Clinical Research // Dental Genetics

Ariadne Letra, DDS, PhD

Using genetics research to discover links between underlying conditions.

It’s easy to imagine a genetic variant leading to a clinical presentation like congenitally missing teeth—but what if that same variant also leads to colon cancer decades later?

Ariadne Letra, DDS, PhD, and her research team are unraveling genetic connections with the help of large sample sizes and genome-wide association studies of patients with dental abnormalities and systemic diseases.

A professor in the departments of Oral and Craniofacial Sciences and Endodontics, and a member of the Center for Craniofacial and Dental Genetics, School of Dental Medicine, Letra’s current research interests began when scientific publications were associating congenitally missing teeth with colorectal cancer. Those publications examined families that had hereditary tooth agenesis—the congenital absence of teeth—in which several of those family members also had colorectal cancer.

With a research background in the genetics underlying oral and craniofacial abnormalities, Letra knew that tooth agenesis and colorectal cancer have significant genetic underpinnings on their own. Nevertheless, the potential genetic overlap between oral health and systemic health conditions sparked her interest in exploring whether shared genetic variants contribute to comorbid presentations. “We may have different manifestations of a genetic variant in different organ systems,” Letra explains.

Using the NIH colorectal cancer registry, Letra and her team have identified individuals who had both colorectal cancer and missing teeth to look for genetic associations correlating with the co-occurrence of both conditions. However, Letra cautions that correlation does not equal causation, as these conditions might co-occur by chance alone. Although, when sample sizes are large, she explains, “Those two well-described and detailed conditions appearing together, compared to controls, increases the likelihood that the association is true.”

She and her team identified multiple genetic variants correlating with both clinical conditions, indicating that shared common genetic variants may play a role. While still only associations, she and her team are following up on the genetic candidates through laboratory work to assess functional roles through in vitro studies, cell models, and animal models. These experiments lay the foundation for future studies validating the pathological involvement of these genomic associations.

In her endodontic clinic, Letra noticed another correlation. She saw that some patients with necrotic pulp, typically treated with a root canal, also exhibited apical periodontitis—an inflammatory condition that can lead to the deterioration of bone beneath the affected tooth.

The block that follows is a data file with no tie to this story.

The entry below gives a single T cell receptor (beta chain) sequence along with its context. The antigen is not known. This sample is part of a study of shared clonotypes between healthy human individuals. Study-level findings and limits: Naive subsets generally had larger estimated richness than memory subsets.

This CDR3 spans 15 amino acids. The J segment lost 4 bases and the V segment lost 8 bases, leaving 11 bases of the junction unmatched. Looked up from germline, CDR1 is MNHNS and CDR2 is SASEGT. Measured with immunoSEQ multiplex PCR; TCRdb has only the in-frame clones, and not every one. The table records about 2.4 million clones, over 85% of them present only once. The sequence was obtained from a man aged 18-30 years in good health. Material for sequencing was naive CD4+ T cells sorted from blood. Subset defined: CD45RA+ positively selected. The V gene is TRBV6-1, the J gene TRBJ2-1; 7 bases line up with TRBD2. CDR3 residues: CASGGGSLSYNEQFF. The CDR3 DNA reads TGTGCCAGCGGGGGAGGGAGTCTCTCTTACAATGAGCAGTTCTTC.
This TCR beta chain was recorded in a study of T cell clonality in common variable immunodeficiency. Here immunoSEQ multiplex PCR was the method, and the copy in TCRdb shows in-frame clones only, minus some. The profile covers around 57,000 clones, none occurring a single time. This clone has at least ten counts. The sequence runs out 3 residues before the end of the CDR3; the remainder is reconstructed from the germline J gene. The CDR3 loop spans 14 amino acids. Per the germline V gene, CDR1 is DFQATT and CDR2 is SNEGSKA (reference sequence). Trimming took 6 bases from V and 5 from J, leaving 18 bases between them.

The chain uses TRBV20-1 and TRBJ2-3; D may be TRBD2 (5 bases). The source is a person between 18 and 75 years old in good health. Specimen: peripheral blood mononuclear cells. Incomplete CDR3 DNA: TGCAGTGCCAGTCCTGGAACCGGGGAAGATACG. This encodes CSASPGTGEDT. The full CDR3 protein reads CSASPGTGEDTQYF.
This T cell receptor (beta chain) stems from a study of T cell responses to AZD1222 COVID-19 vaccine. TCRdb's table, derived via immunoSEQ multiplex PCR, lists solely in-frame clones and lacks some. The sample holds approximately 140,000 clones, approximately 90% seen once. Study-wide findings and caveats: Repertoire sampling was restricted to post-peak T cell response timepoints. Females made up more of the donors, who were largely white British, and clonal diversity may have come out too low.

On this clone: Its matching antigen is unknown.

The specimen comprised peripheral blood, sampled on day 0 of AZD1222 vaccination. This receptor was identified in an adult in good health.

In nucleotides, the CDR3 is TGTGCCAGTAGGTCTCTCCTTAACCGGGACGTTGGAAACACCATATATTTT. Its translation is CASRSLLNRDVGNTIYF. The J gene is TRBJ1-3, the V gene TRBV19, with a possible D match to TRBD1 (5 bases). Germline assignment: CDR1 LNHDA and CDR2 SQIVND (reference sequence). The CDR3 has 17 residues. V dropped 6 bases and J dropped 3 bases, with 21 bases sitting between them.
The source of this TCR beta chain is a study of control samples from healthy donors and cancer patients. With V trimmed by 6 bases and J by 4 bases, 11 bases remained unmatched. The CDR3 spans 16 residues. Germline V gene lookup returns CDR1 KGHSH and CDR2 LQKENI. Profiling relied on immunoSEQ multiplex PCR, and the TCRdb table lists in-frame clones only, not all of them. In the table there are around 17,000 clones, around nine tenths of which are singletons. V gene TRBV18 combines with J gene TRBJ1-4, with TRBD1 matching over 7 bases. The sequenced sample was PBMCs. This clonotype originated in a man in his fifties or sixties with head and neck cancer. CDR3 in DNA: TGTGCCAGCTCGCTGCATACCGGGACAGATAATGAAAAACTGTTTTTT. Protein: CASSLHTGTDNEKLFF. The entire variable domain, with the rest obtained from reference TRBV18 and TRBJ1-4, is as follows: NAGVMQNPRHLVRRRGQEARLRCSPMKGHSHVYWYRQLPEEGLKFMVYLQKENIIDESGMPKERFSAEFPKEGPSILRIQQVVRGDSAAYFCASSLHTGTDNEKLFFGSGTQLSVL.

After conducting a GWAS to find genes associated with apical periodontitis, she was surprised to see that some positively associated genes had known implications in other systemic health conditions. Letra found a robust link with hypertension and, more recently, has validated the potential connection of apical periodontitis with cardiovascular disease and risk factors.

These systemic health correlations spurred her research to look at all dental diseases of an inflammatory nature and look for positive genetic associations with other systemic diseases using the All of Us research program database, which melds genetic data with patient electronic health records. The All of Us research program aims to recruit one million individuals, providing a sample size capable of highlighting candidate genetic variants within the context of clinical data.

“I think the potential association of a craniofacial defect (like cleft palate) or an inflammatory condition that’s common (like a necrotic pulp) with underlying additional systemic health is intriguing,” says Letra. Her recent studies have also validated shared genetic associations between dental conditions and diabetes, as well as identifying new pathways, like estrogen metabolism, that may explain why some of these dental conditions also have a sex bias.

With this knowledge, Letra is confident that we are not far from treating and following up with dental patients holistically. Letra explains that examining genetic, dental and medical records together will lead to more precision-based preventive and therapeutic strategies in the future.

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